While the benefits of adding nodes (e.g. a city served by an airline, a person joining Facebook , an extra person with a telephone) strengthen a network, it is expensive to connect each node directly to all other nodes. To connect N telephones to each other directly, one would need ½∙N∙(N-1) connections. For, say, a million telephones, the number of connections will have to be some trillion lines. This is clearly not practical for the billions of phones in the world. Instead, the telephone system uses central exchanges to foster consolidation. Instead of ½∙N∙(N-1) connections between N phones, the central exchange needs to connect only to N nodes and thus the number of connections is only N+1.
Airlines use similar logistic in their hub-and-spoke systems. Instead of connecting every one of their origins with every destination via a non-stop flight, they use hubs. Airline travelers are painfully aware of this technique. The outcome is summed up in the well known saying about the world’s busiest airport: “When I die, I don’t know if I’ll go to heaven or hell, but for sure I’ll be changing planes in Atlanta.”
The more a network depends on physical connections the more it will use hubs to connect all the nodes in the network. For airlines, the result is higher utilization (higher load factors), better service as flight frequency increases, and the ability to serve small communities that cannot support point-to-point services.
Once the network is in place, it can be exploited and monetized. Facebook created a revenue stream when it began accepting adverts, and LinkedIn followed a similar course when it introduced charges for job searches. Airlines charge for everything they possibly can, and, in particular, charge high fares for flights in and out of their hubs (where the frequency is high and the competition non-existent).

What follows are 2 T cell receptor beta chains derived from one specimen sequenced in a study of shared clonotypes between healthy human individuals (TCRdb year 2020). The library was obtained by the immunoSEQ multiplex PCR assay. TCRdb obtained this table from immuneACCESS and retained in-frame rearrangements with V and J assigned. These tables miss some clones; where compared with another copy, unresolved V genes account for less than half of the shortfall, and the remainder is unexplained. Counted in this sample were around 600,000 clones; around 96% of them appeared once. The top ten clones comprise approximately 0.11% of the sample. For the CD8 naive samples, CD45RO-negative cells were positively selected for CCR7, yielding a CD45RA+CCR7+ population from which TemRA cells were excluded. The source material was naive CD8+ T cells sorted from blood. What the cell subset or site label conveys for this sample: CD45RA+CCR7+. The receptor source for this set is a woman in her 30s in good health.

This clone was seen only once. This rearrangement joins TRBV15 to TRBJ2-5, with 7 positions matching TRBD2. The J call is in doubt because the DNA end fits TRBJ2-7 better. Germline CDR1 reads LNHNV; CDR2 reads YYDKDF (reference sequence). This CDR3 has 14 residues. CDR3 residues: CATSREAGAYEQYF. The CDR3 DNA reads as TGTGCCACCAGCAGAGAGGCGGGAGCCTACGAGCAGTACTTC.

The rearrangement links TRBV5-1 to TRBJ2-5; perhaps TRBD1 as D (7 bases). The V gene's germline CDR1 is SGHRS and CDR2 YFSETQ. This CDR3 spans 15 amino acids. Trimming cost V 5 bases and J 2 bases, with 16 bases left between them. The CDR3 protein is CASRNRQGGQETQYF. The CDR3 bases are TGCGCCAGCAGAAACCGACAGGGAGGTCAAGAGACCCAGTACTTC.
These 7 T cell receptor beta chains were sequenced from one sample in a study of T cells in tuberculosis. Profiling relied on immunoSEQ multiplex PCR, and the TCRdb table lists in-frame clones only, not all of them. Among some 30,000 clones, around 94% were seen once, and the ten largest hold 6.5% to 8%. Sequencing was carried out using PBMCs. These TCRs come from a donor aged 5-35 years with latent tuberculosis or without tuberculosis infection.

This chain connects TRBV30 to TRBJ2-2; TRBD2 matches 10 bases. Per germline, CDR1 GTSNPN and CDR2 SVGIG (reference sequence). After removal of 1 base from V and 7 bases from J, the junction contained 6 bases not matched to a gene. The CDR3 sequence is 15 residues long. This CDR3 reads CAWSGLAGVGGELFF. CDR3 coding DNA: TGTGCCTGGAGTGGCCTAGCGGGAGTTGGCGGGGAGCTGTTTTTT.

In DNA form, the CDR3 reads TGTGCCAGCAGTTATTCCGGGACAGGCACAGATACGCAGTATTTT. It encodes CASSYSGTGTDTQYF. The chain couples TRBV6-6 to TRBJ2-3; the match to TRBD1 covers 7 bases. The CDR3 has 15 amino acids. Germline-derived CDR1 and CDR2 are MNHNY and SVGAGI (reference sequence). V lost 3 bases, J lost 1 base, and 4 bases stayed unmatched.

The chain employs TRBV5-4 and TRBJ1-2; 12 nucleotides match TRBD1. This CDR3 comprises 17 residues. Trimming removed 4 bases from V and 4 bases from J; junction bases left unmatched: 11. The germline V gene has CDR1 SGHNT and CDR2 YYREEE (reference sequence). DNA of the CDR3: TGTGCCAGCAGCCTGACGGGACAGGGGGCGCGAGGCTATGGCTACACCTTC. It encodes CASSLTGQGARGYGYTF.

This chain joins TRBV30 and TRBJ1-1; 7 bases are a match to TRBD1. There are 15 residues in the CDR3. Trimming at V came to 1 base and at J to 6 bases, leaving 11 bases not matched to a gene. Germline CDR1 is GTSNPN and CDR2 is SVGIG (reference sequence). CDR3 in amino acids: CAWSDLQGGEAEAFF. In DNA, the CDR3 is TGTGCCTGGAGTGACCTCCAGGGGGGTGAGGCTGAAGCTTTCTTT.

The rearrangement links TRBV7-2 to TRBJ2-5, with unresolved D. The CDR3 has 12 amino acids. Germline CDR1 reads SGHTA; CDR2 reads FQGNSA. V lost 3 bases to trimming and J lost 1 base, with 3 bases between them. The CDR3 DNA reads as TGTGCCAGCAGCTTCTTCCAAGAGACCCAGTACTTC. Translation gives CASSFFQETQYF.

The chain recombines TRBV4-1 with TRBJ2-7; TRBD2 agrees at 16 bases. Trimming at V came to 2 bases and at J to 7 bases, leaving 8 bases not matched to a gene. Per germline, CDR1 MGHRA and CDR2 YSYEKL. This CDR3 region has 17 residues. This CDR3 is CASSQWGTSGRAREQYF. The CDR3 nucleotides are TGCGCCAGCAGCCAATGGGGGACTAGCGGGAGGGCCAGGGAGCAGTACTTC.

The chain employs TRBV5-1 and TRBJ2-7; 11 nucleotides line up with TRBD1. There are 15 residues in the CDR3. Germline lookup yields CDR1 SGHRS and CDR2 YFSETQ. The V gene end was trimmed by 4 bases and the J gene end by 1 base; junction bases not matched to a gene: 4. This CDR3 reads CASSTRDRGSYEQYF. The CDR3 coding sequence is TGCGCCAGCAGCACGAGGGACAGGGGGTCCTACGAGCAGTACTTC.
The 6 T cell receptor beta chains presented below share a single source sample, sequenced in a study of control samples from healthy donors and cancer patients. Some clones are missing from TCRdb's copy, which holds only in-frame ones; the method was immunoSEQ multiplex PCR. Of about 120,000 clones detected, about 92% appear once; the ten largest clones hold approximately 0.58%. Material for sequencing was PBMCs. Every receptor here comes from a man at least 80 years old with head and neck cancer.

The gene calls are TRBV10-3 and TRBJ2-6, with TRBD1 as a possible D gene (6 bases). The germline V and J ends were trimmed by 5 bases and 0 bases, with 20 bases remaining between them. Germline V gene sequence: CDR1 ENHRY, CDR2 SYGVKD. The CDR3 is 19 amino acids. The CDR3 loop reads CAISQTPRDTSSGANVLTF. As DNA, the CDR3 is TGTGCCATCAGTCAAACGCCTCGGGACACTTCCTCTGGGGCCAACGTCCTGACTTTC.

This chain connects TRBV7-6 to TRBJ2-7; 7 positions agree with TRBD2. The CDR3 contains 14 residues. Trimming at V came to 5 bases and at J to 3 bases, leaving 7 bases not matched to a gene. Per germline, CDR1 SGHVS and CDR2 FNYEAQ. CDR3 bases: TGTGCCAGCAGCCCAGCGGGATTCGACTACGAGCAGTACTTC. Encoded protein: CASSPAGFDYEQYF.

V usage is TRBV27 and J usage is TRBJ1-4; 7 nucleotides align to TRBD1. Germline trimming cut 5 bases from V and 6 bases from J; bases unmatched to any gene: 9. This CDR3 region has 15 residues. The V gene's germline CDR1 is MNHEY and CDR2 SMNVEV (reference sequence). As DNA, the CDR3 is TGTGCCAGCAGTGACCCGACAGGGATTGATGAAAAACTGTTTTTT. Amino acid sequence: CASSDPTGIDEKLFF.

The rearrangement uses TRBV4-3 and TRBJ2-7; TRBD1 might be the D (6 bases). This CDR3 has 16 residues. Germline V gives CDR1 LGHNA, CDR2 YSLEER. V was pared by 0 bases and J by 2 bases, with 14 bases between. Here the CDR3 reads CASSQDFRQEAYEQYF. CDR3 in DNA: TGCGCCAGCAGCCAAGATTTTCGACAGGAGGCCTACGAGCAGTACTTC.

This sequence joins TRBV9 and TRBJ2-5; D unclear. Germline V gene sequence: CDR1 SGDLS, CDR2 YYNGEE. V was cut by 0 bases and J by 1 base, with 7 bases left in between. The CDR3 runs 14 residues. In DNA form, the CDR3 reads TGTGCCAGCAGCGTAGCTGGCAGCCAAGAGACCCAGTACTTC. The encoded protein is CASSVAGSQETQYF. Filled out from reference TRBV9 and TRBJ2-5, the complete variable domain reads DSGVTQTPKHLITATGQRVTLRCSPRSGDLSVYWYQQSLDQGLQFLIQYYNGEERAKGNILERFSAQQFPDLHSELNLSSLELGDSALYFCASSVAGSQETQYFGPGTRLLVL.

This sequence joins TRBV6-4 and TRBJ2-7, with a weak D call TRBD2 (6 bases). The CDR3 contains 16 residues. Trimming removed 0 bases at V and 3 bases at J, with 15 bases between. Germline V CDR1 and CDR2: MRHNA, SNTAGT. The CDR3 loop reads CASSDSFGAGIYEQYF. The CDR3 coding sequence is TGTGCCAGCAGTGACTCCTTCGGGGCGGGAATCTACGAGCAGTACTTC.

Microsoft Windows is an example of the direct network effects as well as the potential for additional services or indirect network effects. Once the organization became a standard across the corporate world, applications such as spreadsheets (Excel), word processing (Word), and presentation software (Power Point) became standard features with their own network effects “riding” on Windows. Similarly, once a smartphone operating system – be it iOS or Android – achieves a high enough number of users, developers write apps making the system more useful and persuading more people to use the system.
As mentioned, it is very difficult to compete with an established network by creating an alternative service. The Android operating system was successful only because Google distributed it for free to phone makers. Yet even Google with all its financial resources could not dethrone Facebook with the Google+ social network.
Physical networks exhibit the same degree of competitive strength. Take, for example, the UPS network. After building its worldwide network for over 100 years, UPS is offering logistics and supply chain management services on the back of its creation. The difficulty of competing with an existing network was clearly demonstrated when DHL entered the US domestic market in 2003 in an attempt to compete with the UPS (and FedEx) networks, only to exit in 2008 after suffering heavy losses.
Globe-spanning networks are here to stay. Having reshaped the markets in which they operate, these entities will surely continue to redefine the rules of competition.
This article can also be seen as a LinkedIn Influencer blog post.
Photo: J. Petersen, Wikimedia